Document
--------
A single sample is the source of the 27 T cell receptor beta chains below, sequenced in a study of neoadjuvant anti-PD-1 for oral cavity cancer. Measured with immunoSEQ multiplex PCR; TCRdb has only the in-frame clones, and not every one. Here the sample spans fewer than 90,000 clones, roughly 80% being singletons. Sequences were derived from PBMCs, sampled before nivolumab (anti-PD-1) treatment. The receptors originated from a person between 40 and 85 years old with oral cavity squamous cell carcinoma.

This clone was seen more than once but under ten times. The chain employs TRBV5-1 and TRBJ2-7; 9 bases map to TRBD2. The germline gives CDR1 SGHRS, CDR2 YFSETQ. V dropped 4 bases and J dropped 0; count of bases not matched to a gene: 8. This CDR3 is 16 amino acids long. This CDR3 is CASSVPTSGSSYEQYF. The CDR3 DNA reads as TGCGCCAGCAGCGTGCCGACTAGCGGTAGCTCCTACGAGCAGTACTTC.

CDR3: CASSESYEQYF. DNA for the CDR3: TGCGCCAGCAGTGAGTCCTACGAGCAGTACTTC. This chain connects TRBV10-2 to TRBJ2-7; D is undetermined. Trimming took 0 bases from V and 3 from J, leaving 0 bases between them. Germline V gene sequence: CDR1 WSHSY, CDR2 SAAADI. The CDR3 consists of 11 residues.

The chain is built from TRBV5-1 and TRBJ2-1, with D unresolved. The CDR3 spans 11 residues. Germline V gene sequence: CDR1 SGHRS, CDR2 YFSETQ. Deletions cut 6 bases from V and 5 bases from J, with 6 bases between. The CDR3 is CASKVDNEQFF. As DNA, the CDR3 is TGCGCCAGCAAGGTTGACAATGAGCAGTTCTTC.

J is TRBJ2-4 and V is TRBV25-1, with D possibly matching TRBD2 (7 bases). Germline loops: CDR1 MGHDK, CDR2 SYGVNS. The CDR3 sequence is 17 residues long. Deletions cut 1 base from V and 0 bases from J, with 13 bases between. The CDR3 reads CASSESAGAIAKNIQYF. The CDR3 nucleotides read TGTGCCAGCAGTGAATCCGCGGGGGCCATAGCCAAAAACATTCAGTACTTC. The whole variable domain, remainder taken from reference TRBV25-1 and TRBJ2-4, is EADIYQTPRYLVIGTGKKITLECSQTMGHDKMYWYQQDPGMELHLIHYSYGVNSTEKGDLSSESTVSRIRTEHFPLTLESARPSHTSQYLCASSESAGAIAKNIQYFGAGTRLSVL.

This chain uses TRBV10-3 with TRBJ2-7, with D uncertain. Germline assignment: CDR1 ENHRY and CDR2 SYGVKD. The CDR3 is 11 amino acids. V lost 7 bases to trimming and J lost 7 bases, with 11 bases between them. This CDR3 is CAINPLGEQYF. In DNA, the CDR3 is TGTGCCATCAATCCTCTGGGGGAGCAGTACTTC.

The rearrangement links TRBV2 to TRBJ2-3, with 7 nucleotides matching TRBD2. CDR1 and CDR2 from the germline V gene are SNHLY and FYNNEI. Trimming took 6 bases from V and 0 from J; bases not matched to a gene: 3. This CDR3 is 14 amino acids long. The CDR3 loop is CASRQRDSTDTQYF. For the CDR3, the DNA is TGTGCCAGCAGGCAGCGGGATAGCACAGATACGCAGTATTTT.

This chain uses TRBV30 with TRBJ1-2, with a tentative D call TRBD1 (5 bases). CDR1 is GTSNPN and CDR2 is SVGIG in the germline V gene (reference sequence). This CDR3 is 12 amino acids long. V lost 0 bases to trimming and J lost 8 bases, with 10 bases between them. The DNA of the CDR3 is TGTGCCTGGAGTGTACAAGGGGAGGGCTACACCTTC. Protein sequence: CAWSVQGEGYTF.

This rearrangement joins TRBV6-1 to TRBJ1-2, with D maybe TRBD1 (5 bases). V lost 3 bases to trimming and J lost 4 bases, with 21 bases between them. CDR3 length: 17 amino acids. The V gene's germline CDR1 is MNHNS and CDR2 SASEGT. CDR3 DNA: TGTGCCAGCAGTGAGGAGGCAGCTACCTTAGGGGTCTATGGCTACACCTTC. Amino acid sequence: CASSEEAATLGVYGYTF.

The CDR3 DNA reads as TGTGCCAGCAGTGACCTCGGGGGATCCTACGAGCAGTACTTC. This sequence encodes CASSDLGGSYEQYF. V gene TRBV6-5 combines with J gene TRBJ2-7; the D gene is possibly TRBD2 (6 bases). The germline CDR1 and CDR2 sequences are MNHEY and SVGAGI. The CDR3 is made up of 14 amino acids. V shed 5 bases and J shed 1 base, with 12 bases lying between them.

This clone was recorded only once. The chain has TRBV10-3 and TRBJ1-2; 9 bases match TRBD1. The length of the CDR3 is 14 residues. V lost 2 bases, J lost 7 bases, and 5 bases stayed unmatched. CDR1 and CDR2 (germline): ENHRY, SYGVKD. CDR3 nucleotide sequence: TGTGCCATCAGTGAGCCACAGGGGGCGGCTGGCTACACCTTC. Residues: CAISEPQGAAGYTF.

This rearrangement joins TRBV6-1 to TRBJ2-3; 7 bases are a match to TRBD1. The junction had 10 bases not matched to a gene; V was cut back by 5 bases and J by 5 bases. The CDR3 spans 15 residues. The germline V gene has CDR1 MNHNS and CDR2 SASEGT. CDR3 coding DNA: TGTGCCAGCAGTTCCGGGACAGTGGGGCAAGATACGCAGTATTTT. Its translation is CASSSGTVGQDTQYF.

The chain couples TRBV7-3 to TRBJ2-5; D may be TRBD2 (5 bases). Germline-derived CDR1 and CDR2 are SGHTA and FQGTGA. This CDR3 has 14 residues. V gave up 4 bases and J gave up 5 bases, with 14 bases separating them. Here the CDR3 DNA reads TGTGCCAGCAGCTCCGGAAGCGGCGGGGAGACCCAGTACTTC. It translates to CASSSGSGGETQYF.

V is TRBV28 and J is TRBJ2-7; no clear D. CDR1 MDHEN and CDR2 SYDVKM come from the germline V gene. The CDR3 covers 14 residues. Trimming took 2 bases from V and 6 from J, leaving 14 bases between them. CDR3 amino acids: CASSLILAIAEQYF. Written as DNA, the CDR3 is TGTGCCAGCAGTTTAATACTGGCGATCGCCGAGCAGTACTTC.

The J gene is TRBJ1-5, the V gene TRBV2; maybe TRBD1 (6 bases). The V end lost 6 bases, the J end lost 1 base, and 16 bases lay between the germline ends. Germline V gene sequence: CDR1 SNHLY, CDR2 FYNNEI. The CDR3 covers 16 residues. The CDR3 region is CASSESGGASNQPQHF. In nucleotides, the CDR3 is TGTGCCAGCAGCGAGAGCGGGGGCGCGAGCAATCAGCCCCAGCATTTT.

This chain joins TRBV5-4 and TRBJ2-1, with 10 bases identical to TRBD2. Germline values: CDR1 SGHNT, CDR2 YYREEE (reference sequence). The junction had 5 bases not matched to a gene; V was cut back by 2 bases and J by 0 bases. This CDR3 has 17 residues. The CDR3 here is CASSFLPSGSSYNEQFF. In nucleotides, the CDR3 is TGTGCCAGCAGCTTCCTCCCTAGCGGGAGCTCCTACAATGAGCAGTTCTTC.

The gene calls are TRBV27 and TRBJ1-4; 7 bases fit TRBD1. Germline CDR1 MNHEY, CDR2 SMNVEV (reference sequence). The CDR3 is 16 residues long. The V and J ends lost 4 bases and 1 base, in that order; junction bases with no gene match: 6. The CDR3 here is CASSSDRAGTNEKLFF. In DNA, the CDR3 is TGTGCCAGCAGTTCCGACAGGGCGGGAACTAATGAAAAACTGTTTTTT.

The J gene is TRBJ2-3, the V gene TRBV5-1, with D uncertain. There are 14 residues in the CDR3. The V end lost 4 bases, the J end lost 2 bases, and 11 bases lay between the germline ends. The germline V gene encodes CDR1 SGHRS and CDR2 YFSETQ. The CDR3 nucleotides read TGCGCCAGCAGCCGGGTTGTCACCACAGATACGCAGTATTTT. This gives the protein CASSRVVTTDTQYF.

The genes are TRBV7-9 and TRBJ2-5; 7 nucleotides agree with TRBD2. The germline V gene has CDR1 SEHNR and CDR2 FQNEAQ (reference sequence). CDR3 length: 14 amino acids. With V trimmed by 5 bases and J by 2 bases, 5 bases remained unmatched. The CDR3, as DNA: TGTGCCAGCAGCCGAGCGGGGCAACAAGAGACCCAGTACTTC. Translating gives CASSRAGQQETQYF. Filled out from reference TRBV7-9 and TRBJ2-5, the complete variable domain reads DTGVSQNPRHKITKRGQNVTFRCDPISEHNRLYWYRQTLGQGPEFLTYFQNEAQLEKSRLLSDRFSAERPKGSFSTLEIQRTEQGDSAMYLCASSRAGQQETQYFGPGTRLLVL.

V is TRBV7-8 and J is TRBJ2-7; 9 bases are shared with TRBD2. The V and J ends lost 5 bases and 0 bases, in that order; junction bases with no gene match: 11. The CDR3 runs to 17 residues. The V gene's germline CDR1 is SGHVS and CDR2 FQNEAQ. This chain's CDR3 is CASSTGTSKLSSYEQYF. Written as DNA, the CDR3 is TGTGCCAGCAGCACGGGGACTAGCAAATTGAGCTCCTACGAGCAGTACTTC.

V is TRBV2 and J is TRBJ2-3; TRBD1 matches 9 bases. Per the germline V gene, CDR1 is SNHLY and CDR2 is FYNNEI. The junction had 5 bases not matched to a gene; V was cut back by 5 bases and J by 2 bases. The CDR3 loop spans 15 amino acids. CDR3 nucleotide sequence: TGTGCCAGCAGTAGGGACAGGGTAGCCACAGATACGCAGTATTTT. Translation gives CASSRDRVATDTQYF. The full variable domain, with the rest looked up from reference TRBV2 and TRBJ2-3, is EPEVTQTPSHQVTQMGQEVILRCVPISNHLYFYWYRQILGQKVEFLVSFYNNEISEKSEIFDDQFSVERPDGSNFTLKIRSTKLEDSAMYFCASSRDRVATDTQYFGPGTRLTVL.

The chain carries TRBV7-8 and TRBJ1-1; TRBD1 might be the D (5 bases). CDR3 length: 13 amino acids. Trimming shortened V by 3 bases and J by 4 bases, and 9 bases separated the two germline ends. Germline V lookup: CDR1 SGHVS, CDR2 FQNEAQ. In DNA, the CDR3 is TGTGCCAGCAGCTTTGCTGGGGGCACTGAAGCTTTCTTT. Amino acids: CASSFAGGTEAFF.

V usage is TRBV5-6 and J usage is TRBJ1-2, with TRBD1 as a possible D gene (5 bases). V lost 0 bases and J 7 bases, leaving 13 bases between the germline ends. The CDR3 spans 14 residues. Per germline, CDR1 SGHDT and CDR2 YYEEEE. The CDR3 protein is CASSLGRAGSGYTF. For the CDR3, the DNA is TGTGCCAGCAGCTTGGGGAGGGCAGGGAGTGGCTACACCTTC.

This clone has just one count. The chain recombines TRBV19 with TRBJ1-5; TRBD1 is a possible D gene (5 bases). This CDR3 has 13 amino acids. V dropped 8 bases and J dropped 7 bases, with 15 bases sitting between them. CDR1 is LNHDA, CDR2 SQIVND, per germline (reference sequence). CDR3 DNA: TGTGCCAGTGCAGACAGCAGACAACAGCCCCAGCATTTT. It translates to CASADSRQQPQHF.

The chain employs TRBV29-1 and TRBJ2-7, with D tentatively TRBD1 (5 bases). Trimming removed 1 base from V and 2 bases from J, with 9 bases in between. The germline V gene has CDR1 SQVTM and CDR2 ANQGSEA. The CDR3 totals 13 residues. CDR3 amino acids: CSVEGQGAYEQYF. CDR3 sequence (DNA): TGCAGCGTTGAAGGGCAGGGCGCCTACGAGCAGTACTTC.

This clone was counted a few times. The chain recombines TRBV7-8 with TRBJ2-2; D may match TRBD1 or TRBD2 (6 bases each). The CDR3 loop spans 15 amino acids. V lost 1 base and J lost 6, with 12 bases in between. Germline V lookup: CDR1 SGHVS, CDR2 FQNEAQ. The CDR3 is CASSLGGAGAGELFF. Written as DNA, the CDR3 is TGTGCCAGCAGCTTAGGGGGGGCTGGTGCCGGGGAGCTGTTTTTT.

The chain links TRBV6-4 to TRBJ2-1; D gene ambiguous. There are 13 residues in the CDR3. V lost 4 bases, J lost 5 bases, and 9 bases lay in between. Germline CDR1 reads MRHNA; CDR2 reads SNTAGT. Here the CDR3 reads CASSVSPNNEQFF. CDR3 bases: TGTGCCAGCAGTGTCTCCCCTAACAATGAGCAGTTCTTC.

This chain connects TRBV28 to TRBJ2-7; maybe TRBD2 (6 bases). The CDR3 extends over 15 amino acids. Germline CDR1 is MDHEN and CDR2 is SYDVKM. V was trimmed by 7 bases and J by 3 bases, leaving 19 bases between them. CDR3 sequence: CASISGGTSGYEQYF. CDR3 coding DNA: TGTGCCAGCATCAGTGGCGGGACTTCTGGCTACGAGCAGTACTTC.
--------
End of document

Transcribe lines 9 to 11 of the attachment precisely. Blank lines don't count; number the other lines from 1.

This rearrangement joins TRBV6-1 to TRBJ1-2, with D maybe TRBD1 (5 bases). V lost 3 bases to trimming and J lost 4 bases, with 21 bases between them. CDR3 length: 17 amino acids. The V gene's germline CDR1 is MNHNS and CDR2 SASEGT. CDR3 DNA: TGTGCCAGCAGTGAGGAGGCAGCTACCTTAGGGGTCTATGGCTACACCTTC. Amino acid sequence: CASSEEAATLGVYGYTF.

The CDR3 DNA reads as TGTGCCAGCAGTGACCTCGGGGGATCCTACGAGCAGTACTTC. This sequence encodes CASSDLGGSYEQYF. V gene TRBV6-5 combines with J gene TRBJ2-7; the D gene is possibly TRBD2 (6 bases). The germline CDR1 and CDR2 sequences are MNHEY and SVGAGI. The CDR3 is made up of 14 amino acids. V shed 5 bases and J shed 1 base, with 12 bases lying between them.

This clone was recorded only once. The chain has TRBV10-3 and TRBJ1-2; 9 bases match TRBD1. The length of the CDR3 is 14 residues. V lost 2 bases, J lost 7 bases, and 5 bases stayed unmatched. CDR1 and CDR2 (germline): ENHRY, SYGVKD. CDR3 nucleotide sequence: TGTGCCATCAGTGAGCCACAGGGGGCGGCTGGCTACACCTTC. Residues: CAISEPQGAAGYTF.